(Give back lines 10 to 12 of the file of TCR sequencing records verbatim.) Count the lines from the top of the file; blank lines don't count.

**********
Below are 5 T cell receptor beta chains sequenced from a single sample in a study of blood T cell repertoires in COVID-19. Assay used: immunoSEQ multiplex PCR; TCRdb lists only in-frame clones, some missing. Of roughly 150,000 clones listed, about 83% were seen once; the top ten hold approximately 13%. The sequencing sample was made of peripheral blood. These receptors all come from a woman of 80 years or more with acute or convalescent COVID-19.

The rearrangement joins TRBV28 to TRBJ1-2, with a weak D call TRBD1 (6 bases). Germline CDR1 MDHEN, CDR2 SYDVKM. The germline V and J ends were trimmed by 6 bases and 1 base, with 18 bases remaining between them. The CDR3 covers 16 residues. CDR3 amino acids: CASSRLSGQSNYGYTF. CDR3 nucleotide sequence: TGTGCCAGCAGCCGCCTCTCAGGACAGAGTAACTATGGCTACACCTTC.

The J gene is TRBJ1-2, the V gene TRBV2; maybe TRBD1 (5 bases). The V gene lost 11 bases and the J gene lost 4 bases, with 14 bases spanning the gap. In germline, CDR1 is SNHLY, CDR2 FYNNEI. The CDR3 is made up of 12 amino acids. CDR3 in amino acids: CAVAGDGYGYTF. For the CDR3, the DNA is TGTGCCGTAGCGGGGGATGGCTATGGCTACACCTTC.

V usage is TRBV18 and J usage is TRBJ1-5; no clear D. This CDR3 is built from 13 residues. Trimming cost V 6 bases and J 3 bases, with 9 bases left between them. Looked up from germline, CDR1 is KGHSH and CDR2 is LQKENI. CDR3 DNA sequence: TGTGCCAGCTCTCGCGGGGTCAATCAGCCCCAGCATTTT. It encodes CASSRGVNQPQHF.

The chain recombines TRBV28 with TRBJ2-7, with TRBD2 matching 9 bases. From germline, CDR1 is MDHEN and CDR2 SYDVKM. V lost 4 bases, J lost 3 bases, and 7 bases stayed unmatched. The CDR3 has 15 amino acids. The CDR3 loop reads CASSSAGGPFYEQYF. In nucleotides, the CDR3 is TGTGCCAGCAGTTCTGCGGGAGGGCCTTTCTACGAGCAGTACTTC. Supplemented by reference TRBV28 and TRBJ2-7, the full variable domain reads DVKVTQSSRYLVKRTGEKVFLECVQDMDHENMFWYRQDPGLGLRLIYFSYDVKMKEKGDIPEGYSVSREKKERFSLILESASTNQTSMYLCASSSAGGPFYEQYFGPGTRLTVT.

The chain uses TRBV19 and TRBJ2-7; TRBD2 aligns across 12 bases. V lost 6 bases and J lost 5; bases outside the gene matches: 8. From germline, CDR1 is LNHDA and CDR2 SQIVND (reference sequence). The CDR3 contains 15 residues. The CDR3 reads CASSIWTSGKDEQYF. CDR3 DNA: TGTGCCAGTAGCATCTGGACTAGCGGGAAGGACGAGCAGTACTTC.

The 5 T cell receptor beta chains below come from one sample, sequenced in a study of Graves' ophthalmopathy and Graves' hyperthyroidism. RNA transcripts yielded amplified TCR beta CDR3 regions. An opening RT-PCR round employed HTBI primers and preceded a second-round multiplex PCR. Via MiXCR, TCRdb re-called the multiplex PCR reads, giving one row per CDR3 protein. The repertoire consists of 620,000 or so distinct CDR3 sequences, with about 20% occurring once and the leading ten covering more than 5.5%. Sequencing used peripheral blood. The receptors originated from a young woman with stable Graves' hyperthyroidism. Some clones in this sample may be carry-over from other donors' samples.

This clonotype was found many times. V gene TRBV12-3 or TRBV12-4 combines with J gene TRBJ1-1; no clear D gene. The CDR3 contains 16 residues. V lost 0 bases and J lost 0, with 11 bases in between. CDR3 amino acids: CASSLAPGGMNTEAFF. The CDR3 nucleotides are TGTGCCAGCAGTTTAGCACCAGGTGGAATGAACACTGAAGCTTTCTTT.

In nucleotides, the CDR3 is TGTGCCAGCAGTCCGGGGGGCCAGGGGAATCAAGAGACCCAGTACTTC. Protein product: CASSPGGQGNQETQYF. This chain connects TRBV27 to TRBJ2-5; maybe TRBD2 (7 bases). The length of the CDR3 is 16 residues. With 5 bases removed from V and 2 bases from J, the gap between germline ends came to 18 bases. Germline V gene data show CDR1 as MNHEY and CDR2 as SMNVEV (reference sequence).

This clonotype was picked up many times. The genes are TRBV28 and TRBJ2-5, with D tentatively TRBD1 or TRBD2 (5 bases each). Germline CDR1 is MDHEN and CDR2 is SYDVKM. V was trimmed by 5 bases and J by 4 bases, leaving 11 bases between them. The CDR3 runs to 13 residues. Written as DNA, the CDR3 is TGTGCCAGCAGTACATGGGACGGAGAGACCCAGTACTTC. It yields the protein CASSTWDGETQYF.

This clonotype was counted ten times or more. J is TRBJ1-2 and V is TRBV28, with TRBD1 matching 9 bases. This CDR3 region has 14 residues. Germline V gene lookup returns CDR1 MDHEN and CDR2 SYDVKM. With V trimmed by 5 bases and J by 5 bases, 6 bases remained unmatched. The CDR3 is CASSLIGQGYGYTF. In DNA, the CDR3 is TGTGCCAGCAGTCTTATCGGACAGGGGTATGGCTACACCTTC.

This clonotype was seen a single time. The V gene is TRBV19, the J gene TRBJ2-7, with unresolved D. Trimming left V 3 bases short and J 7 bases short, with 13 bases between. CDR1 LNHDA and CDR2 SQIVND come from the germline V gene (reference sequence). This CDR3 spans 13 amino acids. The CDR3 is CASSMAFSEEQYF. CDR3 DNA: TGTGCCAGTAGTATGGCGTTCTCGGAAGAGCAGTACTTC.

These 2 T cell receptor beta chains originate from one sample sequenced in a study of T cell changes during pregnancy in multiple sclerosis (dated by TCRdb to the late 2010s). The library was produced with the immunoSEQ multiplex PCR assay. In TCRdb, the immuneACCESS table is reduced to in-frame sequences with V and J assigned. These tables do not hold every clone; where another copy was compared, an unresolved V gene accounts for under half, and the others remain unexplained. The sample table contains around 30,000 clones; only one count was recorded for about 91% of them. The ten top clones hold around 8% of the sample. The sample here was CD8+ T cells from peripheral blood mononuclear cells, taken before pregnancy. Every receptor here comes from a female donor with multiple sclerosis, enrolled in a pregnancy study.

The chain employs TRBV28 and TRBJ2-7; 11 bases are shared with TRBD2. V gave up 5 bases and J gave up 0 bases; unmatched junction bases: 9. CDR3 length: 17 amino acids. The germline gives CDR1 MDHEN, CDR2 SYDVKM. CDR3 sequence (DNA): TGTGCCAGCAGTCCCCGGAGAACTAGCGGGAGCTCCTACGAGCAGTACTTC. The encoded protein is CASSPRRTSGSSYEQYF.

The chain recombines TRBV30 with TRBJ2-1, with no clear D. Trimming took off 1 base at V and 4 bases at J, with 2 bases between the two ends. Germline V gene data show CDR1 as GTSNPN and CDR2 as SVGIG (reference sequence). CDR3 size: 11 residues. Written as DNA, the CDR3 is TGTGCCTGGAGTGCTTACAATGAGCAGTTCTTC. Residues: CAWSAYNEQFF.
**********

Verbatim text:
This clonotype was picked up many times. The genes are TRBV28 and TRBJ2-5, with D tentatively TRBD1 or TRBD2 (5 bases each). Germline CDR1 is MDHEN and CDR2 is SYDVKM. V was trimmed by 5 bases and J by 4 bases, leaving 11 bases between them. The CDR3 runs to 13 residues. Written as DNA, the CDR3 is TGTGCCAGCAGTACATGGGACGGAGAGACCCAGTACTTC. It yields the protein CASSTWDGETQYF.

This clonotype was counted ten times or more. J is TRBJ1-2 and V is TRBV28, with TRBD1 matching 9 bases. This CDR3 region has 14 residues. Germline V gene lookup returns CDR1 MDHEN and CDR2 SYDVKM. With V trimmed by 5 bases and J by 5 bases, 6 bases remained unmatched. The CDR3 is CASSLIGQGYGYTF. In DNA, the CDR3 is TGTGCCAGCAGTCTTATCGGACAGGGGTATGGCTACACCTTC.

This clonotype was seen a single time. The V gene is TRBV19, the J gene TRBJ2-7, with unresolved D. Trimming left V 3 bases short and J 7 bases short, with 13 bases between. CDR1 LNHDA and CDR2 SQIVND come from the germline V gene (reference sequence). This CDR3 spans 13 amino acids. The CDR3 is CASSMAFSEEQYF. CDR3 DNA: TGTGCCAGTAGTATGGCGTTCTCGGAAGAGCAGTACTTC.